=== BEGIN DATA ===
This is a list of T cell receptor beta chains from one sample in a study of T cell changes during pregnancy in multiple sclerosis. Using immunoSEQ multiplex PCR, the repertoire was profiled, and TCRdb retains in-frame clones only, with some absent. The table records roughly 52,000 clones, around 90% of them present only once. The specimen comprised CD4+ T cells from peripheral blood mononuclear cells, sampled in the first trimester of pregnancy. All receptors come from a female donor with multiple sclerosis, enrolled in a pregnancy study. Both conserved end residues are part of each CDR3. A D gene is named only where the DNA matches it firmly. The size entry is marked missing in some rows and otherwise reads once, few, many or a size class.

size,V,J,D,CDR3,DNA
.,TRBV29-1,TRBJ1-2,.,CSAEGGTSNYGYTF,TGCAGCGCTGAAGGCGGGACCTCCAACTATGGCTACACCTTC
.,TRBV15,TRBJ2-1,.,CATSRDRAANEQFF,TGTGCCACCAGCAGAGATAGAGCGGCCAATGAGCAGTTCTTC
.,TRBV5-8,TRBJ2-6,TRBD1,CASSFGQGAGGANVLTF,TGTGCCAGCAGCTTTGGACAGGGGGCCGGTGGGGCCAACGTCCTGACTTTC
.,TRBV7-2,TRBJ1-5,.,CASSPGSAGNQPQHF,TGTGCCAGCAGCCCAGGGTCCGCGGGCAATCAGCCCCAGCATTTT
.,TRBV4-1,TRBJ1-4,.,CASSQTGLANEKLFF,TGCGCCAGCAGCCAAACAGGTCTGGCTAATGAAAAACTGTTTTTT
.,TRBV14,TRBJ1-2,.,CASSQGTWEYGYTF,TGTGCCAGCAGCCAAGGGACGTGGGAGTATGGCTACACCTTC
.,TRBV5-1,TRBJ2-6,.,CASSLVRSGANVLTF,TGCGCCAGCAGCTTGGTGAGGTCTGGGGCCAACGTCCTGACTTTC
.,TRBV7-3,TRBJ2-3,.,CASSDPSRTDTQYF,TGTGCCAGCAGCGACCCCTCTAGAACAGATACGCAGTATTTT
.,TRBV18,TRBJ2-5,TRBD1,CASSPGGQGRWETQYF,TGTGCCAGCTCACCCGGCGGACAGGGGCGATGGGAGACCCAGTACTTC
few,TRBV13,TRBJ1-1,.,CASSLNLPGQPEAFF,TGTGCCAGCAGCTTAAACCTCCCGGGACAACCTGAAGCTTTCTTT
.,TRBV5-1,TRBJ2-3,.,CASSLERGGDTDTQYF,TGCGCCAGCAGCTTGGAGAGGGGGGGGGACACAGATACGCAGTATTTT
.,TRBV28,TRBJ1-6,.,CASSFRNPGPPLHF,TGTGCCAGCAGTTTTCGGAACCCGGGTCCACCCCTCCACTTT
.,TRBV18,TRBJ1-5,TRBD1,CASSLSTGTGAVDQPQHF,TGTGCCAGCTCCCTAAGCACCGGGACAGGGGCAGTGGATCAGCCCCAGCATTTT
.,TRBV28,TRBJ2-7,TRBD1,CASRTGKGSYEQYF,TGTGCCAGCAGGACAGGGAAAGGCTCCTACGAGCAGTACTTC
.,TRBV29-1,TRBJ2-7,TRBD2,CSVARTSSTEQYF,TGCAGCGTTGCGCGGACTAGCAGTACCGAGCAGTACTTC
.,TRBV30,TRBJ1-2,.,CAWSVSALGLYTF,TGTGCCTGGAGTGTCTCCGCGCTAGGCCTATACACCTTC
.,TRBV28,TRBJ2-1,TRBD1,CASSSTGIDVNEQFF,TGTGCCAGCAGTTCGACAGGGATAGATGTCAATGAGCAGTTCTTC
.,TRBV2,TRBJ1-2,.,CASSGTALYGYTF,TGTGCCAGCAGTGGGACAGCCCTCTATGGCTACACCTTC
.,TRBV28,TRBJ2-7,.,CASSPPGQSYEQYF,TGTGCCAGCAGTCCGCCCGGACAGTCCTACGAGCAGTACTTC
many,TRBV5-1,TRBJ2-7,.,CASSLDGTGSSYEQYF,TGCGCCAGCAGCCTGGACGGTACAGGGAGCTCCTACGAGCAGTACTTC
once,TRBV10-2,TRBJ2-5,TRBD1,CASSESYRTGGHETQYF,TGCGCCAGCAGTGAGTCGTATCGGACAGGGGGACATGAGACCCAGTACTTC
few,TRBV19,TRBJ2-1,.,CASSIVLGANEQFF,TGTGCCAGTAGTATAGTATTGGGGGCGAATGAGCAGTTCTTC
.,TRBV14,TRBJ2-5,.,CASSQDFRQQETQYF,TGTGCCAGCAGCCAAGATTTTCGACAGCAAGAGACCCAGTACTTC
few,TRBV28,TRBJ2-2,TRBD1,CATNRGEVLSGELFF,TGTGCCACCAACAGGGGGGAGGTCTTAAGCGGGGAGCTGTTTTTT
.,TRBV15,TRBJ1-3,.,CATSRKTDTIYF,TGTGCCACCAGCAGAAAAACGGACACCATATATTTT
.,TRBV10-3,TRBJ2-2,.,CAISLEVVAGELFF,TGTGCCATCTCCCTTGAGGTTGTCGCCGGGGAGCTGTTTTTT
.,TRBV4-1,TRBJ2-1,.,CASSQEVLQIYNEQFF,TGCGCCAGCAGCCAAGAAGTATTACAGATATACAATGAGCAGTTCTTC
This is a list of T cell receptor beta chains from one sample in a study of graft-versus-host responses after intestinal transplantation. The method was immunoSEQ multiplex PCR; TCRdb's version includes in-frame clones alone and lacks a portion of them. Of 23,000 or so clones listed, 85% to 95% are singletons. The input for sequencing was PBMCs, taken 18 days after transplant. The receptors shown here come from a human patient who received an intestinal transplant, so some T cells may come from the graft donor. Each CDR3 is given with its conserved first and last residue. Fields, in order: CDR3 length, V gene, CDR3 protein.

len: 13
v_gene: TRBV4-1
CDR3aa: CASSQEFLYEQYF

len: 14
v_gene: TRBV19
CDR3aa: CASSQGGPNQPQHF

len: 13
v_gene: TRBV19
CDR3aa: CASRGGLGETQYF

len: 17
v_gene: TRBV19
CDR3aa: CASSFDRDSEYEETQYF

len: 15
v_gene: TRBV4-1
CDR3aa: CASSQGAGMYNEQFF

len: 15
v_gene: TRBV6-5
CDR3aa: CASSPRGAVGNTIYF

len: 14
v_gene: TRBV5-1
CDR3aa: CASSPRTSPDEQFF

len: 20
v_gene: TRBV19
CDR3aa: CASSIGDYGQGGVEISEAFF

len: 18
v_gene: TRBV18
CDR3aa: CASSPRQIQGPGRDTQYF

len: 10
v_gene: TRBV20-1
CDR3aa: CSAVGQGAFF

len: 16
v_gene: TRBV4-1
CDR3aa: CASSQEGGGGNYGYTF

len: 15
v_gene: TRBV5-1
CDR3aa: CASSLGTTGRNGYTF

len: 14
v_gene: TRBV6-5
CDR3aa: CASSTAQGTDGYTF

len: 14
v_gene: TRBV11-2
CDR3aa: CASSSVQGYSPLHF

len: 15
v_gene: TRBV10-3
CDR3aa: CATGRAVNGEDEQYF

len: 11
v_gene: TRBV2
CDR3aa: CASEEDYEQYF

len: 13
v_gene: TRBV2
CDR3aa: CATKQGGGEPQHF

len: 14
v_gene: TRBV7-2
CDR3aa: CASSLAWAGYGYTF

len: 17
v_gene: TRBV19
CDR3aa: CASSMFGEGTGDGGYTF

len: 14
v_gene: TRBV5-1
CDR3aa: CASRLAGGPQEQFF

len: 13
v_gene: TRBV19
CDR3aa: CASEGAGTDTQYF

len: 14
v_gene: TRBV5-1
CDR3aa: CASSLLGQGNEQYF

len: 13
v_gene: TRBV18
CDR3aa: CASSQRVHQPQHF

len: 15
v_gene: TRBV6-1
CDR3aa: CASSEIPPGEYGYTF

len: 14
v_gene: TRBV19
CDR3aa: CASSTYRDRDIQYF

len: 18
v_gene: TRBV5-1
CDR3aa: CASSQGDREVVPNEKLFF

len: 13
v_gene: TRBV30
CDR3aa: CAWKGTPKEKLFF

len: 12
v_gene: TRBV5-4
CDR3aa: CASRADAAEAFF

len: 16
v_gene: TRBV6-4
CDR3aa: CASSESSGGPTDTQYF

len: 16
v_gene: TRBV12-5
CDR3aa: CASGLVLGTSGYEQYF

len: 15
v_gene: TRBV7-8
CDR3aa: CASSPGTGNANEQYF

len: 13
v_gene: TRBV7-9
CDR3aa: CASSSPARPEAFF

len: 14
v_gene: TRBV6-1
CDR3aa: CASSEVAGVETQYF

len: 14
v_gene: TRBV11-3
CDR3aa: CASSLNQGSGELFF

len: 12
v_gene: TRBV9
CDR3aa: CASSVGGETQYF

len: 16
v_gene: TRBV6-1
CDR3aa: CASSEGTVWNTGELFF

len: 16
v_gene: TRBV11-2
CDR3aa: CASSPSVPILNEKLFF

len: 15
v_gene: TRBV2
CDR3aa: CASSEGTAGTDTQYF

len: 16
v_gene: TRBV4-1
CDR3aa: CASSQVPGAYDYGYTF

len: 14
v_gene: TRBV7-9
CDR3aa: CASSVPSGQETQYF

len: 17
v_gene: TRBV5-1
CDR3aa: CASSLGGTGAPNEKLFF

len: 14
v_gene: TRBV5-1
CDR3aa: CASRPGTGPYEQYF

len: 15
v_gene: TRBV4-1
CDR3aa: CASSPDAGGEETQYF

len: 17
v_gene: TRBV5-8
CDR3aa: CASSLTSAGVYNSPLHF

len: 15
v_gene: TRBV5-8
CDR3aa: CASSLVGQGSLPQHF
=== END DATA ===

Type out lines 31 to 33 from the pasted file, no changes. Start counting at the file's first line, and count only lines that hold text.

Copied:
len: 13
v_gene: TRBV4-1
CDR3aa: CASSQEFLYEQYF